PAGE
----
Mr Summers didn't just teach me science, he taught me to really love science. He was also the biggest prankster at St John's School in Billericay, Essex, and would often get himself into trouble.
Once, when we were in the corridor waiting to go into his chemistry lesson, he created an explosion with loads of smoke. Then he staggered out wearing a singed lab coat and fell to the floor. The school reacted instantly and called an ambulance and the fire brigade before he could get up and tell them it was a joke.
I loved his style of teaching. He took a subject that was difficult and made us see the fun in it. He wouldn't just use textbooks; he'd use practical demonstrations to instil that knowledge in our minds. He made science cool. At one point I wanted to become a scientist and that was because of him.
I remember when he taught us that certain metals burned with specific colours when they were heated. Rather than just tell us and get us to write it down, he brought in samples and we got out the Bunsen burners and created explosions. After that class, the colours of the metals stuck in my mind. They still do. It was classic Mr Summers.
I was always quite a good student, but I wanted to do especially well in his class. We all respected him, so our homework was never late. But he was incredibly laid-back and a real contrast to the other teachers who were more reserved and less fun.
He was in his late thirties with black curly hair, and he was American so he had a cool accent. He would take the mickey out of us and he introduced me to the world of banter, the back and forth. He was more like a friend than a teacher.
It was thanks to Mr Summers that I decided to take triple science. I did well in my GCSEs and when I left school I went on to study A-levels in chemistry, biology, physics and maths. Even though I wasn't his pupil any more, I still went back to him for tutoring. I'd give him a call and say I was stuck on a subject and he would meet me for an hour and help me to get my head around it.
We lost touch with each other when I went to university to study a combined degree in physics and biology. But I know he's still at the school because he teaches my little sister.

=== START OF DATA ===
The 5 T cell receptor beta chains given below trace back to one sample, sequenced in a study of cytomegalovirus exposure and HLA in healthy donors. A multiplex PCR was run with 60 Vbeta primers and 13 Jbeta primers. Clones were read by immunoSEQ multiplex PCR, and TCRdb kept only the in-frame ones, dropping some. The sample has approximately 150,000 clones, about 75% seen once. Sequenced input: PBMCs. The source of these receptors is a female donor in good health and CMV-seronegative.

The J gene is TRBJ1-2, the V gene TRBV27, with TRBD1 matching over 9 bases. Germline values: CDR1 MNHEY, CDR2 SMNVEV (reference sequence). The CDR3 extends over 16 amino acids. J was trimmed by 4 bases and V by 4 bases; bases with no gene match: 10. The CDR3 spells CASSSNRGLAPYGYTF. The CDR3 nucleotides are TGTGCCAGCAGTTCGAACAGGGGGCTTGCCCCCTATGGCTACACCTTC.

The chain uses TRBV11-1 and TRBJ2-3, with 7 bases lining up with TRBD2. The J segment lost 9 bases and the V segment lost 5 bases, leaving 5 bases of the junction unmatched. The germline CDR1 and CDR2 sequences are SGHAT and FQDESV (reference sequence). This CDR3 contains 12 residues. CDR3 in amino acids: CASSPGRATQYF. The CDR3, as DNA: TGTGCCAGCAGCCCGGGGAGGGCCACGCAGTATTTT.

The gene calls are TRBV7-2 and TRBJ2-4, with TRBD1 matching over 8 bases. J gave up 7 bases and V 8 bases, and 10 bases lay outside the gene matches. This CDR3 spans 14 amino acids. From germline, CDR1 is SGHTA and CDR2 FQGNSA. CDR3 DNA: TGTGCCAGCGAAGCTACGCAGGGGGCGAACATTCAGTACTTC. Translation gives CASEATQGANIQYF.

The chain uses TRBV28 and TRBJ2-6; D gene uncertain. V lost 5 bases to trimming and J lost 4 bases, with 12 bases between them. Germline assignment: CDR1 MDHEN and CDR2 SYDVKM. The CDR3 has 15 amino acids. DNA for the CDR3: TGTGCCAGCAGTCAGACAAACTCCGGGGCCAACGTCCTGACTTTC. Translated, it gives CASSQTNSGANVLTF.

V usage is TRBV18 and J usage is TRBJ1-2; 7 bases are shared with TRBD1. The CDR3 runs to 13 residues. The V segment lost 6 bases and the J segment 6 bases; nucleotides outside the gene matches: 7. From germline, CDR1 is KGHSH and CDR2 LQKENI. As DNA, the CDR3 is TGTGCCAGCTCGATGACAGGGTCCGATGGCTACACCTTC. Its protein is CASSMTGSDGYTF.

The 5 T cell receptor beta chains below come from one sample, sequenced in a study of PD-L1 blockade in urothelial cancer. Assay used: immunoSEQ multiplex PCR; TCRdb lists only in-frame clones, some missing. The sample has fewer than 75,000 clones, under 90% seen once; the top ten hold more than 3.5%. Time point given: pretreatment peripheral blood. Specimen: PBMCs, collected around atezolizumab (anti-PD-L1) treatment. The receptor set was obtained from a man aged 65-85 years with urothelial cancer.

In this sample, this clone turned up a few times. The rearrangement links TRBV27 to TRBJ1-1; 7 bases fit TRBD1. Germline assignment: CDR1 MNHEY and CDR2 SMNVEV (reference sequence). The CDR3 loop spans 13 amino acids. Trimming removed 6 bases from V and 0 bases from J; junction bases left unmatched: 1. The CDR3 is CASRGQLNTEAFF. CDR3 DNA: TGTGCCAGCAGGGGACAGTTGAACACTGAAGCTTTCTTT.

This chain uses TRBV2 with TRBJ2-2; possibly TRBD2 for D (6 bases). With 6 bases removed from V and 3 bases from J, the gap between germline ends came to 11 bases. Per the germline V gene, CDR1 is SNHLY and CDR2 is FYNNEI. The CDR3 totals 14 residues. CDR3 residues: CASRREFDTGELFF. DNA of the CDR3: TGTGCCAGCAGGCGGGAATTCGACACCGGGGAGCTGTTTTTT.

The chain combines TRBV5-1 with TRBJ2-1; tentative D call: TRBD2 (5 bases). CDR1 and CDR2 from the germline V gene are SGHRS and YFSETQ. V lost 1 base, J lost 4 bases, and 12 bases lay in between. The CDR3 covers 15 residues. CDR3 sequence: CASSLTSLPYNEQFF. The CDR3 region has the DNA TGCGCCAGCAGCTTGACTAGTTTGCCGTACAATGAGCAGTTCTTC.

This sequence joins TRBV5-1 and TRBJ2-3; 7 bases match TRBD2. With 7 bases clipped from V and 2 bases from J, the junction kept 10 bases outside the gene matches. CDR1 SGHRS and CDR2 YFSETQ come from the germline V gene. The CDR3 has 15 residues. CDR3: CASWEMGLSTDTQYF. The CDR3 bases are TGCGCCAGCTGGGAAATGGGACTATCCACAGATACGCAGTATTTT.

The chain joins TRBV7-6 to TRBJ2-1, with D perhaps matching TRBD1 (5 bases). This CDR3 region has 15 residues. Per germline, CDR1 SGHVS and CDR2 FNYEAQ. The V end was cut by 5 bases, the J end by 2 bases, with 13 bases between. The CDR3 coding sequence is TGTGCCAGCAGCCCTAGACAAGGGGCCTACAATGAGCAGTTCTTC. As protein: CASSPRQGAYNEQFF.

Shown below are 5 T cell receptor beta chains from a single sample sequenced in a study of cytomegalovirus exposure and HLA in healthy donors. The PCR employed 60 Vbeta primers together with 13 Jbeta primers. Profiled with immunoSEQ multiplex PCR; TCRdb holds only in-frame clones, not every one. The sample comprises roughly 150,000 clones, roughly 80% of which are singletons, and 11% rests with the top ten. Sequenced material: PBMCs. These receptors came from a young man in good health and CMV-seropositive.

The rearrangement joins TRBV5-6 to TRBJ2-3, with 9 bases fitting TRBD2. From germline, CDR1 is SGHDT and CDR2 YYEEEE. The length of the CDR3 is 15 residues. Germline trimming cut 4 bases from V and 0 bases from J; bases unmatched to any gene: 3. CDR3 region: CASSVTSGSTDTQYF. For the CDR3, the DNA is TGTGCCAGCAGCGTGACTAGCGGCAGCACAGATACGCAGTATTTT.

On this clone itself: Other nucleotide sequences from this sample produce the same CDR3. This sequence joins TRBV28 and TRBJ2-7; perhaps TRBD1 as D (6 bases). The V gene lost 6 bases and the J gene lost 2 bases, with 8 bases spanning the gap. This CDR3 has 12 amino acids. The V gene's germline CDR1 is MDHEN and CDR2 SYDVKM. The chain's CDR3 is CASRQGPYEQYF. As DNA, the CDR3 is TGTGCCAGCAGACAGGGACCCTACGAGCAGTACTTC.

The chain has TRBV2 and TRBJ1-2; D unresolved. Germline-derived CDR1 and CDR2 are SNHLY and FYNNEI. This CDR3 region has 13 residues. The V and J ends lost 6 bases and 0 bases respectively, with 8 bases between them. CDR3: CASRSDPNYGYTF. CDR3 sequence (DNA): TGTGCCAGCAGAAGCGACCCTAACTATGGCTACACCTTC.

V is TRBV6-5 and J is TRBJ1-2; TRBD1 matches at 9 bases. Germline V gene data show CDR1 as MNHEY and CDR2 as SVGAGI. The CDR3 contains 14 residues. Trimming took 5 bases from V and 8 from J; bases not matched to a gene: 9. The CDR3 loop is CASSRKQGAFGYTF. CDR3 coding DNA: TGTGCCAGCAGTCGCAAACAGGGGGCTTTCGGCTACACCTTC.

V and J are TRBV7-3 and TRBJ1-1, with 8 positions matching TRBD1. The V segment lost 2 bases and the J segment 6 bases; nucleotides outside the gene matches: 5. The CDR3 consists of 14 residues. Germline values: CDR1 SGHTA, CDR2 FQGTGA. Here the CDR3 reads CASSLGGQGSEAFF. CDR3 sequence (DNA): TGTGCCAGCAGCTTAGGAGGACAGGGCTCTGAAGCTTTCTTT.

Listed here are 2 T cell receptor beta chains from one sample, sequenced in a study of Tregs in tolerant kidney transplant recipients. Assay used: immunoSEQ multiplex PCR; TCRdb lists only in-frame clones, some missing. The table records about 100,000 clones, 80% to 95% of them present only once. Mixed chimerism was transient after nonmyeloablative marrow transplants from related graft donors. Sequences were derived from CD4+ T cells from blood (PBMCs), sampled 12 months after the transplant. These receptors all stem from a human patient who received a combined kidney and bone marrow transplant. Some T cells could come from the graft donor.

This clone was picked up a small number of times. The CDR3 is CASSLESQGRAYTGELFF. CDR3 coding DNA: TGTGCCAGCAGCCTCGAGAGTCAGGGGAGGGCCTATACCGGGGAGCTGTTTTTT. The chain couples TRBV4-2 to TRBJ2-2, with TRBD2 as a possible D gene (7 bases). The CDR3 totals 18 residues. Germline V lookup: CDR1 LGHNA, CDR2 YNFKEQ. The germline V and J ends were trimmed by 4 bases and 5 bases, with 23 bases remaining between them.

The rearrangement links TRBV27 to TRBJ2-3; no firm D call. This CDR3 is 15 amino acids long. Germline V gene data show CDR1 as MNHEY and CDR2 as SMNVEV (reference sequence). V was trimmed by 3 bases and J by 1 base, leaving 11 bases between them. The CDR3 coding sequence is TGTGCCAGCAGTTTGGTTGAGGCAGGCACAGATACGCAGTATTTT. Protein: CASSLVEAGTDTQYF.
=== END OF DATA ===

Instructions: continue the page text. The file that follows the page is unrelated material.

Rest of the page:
I was at university when Diversity won Britain's Got Talent in 2009 and things instantly went mad. I'd always had one foot in the academic side and one foot in hobbies such as dancing and singing (which were always strictly monitored by my dad). I had to make a choice to go with the dancing or stick with my studies. So I left midway through the third year. But I am determined to go back and finish it.
I employ a lot of science in my dancing. To create something from scratch, I add in a little bit of this and a little bit of that. I have a formula that I work on - it's quite logical. And that's thanks to Mr Summers. He changed my perspective and made me realise that you can look at science as a boring textbook or you can look at it as something fun.
Ashley Banjo was talking to Kate Bohdanowicz. He is judging Sainsbury's Active Kids Superstar Cooks competition, in which schools can win a street dance class with him and pound;10,000 worth of new kitchen equipment. For more information, visit www.sainsburys.co.ukactivekids
Big break dance
Born 4 October 1988, Leytonstone, London
Education St John's School, Billericay and Seevic College, Benfleet, both in Essex; Queen Mary University of London
Career Lead performer and choreographer of dance group Diversity; judge on Sky 1 talent show Got To Dance